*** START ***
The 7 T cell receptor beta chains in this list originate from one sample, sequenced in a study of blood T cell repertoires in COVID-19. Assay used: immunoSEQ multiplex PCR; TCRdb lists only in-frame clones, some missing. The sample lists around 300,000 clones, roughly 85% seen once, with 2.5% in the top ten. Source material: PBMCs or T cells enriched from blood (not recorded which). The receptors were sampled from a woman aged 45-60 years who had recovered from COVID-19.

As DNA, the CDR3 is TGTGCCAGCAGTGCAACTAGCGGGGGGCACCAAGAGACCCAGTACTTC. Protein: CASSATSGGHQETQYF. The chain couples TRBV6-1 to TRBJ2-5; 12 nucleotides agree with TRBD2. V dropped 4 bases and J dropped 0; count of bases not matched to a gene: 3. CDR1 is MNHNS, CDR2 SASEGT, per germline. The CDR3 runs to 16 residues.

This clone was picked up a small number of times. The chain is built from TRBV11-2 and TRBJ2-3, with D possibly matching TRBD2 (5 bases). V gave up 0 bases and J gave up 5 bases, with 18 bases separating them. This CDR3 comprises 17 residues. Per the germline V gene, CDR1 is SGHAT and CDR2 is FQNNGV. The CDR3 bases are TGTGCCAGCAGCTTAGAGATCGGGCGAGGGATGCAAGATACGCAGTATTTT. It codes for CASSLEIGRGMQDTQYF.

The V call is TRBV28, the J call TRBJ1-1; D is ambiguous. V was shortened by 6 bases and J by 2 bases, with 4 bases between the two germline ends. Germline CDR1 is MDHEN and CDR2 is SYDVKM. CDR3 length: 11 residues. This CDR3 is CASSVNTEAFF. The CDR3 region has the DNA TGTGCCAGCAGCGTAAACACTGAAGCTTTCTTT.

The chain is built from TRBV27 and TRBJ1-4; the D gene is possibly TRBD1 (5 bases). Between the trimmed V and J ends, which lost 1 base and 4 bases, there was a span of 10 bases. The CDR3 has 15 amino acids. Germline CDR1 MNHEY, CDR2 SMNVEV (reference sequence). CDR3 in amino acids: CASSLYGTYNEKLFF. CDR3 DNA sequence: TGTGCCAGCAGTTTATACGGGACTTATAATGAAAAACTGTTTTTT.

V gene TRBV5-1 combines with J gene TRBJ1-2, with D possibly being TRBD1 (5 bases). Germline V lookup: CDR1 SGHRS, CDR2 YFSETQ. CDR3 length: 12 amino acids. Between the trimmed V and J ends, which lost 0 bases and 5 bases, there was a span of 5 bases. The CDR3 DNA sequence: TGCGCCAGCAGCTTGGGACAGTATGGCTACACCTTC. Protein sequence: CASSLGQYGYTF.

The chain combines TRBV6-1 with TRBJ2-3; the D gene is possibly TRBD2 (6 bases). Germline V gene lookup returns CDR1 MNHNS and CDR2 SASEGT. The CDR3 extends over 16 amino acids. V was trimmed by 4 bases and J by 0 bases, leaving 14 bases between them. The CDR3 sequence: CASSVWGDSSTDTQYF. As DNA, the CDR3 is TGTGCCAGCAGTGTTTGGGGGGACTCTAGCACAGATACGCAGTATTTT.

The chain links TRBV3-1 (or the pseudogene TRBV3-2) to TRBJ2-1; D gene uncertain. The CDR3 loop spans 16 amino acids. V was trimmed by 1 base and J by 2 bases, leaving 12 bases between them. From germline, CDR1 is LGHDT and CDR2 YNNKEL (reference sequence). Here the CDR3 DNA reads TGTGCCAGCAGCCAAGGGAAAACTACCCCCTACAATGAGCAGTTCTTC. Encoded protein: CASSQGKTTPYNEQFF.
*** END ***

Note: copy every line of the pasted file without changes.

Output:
The 7 T cell receptor beta chains in this list originate from one sample, sequenced in a study of blood T cell repertoires in COVID-19. Assay used: immunoSEQ multiplex PCR; TCRdb lists only in-frame clones, some missing. The sample lists around 300,000 clones, roughly 85% seen once, with 2.5% in the top ten. Source material: PBMCs or T cells enriched from blood (not recorded which). The receptors were sampled from a woman aged 45-60 years who had recovered from COVID-19.

As DNA, the CDR3 is TGTGCCAGCAGTGCAACTAGCGGGGGGCACCAAGAGACCCAGTACTTC. Protein: CASSATSGGHQETQYF. The chain couples TRBV6-1 to TRBJ2-5; 12 nucleotides agree with TRBD2. V dropped 4 bases and J dropped 0; count of bases not matched to a gene: 3. CDR1 is MNHNS, CDR2 SASEGT, per germline. The CDR3 runs to 16 residues.

This clone was picked up a small number of times. The chain is built from TRBV11-2 and TRBJ2-3, with D possibly matching TRBD2 (5 bases). V gave up 0 bases and J gave up 5 bases, with 18 bases separating them. This CDR3 comprises 17 residues. Per the germline V gene, CDR1 is SGHAT and CDR2 is FQNNGV. The CDR3 bases are TGTGCCAGCAGCTTAGAGATCGGGCGAGGGATGCAAGATACGCAGTATTTT. It codes for CASSLEIGRGMQDTQYF.

The V call is TRBV28, the J call TRBJ1-1; D is ambiguous. V was shortened by 6 bases and J by 2 bases, with 4 bases between the two germline ends. Germline CDR1 is MDHEN and CDR2 is SYDVKM. CDR3 length: 11 residues. This CDR3 is CASSVNTEAFF. The CDR3 region has the DNA TGTGCCAGCAGCGTAAACACTGAAGCTTTCTTT.

The chain is built from TRBV27 and TRBJ1-4; the D gene is possibly TRBD1 (5 bases). Between the trimmed V and J ends, which lost 1 base and 4 bases, there was a span of 10 bases. The CDR3 has 15 amino acids. Germline CDR1 MNHEY, CDR2 SMNVEV (reference sequence). CDR3 in amino acids: CASSLYGTYNEKLFF. CDR3 DNA sequence: TGTGCCAGCAGTTTATACGGGACTTATAATGAAAAACTGTTTTTT.

V gene TRBV5-1 combines with J gene TRBJ1-2, with D possibly being TRBD1 (5 bases). Germline V lookup: CDR1 SGHRS, CDR2 YFSETQ. CDR3 length: 12 amino acids. Between the trimmed V and J ends, which lost 0 bases and 5 bases, there was a span of 5 bases. The CDR3 DNA sequence: TGCGCCAGCAGCTTGGGACAGTATGGCTACACCTTC. Protein sequence: CASSLGQYGYTF.

The chain combines TRBV6-1 with TRBJ2-3; the D gene is possibly TRBD2 (6 bases). Germline V gene lookup returns CDR1 MNHNS and CDR2 SASEGT. The CDR3 extends over 16 amino acids. V was trimmed by 4 bases and J by 0 bases, leaving 14 bases between them. The CDR3 sequence: CASSVWGDSSTDTQYF. As DNA, the CDR3 is TGTGCCAGCAGTGTTTGGGGGGACTCTAGCACAGATACGCAGTATTTT.

The chain links TRBV3-1 (or the pseudogene TRBV3-2) to TRBJ2-1; D gene uncertain. The CDR3 loop spans 16 amino acids. V was trimmed by 1 base and J by 2 bases, leaving 12 bases between them. From germline, CDR1 is LGHDT and CDR2 YNNKEL (reference sequence). Here the CDR3 DNA reads TGTGCCAGCAGCCAAGGGAAAACTACCCCCTACAATGAGCAGTTCTTC. Encoded protein: CASSQGKTTPYNEQFF.